My overall impression of the magazine is that it is still a work in progress.  The writing is a little uneven, like Outdoor Photographer, and at times both the magazine as a whole as well as authors of individual articles don't seem to have a clear idea who their audience is.  An article on nature photography, for example, has a section on photographing trees which expends its text on finding a tree to photograph, but says little about what to do afterward.  Perhaps this is partially due to articles being translated from German: it appears that most of the authors were from Germany.  Likewise, some articles are written for the complete newbie, others for the advanced amateur.  These inconsistencies generate excitement for me about an article when I read the cover followed by a big let-down when I find that it has nothing interesting to say.  It's one reason my wife and I dumped Outdoor Photographer.

I expect this problem comes in part from having few professional photo educators on the editorial staffs.  A professional educator gets a lot of feedback about what is unclear and not working, then has to adjust audience focus, progression of the topic, and so forth when teaching the topic again to correctly carry an audience at one general level to a particular conclusion.  Popular Photography exhibits greater consistency, in my view, but is geared to an amateur level that I've gone beyond.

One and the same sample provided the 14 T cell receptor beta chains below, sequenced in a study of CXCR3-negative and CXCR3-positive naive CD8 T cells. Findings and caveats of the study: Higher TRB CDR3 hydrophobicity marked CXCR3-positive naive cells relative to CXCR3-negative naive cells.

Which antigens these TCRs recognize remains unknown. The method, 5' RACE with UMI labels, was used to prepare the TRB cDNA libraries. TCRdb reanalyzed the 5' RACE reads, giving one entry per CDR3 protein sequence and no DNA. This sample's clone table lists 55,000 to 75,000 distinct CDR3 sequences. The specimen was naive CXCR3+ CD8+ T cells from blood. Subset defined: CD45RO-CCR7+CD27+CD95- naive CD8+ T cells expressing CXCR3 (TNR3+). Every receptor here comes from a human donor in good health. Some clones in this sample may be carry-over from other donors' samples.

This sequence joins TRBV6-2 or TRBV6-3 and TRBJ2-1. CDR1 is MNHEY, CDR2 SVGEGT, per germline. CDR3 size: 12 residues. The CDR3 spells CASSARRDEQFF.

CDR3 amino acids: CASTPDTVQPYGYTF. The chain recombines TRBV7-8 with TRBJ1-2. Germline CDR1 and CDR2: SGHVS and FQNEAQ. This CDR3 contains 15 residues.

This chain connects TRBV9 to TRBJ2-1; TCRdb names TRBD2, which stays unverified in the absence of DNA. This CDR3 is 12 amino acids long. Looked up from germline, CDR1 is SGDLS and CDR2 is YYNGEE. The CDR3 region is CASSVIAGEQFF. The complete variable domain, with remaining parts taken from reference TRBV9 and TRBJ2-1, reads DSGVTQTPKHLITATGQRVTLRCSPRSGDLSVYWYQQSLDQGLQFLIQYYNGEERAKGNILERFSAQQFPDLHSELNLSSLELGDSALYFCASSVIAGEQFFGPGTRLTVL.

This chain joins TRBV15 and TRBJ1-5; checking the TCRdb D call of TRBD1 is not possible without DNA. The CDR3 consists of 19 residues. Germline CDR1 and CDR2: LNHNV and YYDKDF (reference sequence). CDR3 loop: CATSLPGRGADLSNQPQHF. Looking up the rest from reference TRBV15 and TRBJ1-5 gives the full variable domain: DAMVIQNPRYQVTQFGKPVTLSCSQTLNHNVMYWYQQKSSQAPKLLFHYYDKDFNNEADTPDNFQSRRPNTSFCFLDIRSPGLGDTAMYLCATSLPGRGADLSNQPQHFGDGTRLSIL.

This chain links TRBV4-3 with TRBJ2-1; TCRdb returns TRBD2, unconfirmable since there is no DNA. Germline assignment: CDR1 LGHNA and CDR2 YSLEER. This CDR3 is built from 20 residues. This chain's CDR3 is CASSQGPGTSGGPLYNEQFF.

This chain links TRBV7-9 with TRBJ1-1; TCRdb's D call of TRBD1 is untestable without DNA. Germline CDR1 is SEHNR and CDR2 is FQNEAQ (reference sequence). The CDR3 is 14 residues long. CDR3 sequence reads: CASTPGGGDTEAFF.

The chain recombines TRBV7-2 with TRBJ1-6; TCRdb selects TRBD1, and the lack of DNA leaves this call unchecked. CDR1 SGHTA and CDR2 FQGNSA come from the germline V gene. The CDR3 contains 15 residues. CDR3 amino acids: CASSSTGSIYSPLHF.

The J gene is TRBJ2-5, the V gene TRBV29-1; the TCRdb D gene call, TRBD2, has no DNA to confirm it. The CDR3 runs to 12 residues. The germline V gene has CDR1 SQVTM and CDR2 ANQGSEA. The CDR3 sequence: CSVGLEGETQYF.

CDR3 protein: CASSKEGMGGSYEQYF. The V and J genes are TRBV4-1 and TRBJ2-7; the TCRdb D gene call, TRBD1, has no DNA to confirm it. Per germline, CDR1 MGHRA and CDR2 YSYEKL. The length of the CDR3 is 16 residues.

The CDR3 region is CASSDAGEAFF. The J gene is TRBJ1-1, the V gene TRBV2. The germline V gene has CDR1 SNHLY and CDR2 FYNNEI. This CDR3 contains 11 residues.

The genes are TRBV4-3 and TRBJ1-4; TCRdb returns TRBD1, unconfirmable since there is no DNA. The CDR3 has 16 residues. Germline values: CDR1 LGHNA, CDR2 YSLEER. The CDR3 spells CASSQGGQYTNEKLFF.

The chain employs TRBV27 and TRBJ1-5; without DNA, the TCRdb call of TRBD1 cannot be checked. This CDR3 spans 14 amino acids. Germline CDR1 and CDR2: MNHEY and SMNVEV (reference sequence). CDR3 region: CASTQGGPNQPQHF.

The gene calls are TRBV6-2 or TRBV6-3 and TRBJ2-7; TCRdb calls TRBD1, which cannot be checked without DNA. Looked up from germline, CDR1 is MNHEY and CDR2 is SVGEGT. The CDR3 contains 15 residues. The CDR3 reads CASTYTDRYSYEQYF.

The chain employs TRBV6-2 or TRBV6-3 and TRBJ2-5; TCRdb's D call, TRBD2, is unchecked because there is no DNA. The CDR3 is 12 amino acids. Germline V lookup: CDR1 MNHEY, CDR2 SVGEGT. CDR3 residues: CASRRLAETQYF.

One would think that less advertising would be grand, but it's not all roses.  Fewer advertisers means fewer opportunities to run across new products, too, and that is one thing that I find acceptable about the American counterparts: I'm always seeing a new gadget that gets me thinking.  Frequently I don't end up buying the product but do initiate a photo project related to what the gadget was for.  Some of the gadgets end up on my Amazon wishlist where a thoughtful relative can scratch my photo itch come Christmas.  Fewer advertisers and an expensive format also means that this magazine will set you back a bit compared to the more generic counterparts.  Still, it was really nice to open up c't and see long pages of explanatory text and clear photos in some of the how-to articles.  The extra space created opportunities for the authors to give ample details, side notes, and illustrative photographs.  I bet at least some folks here will think this is a good trade-off.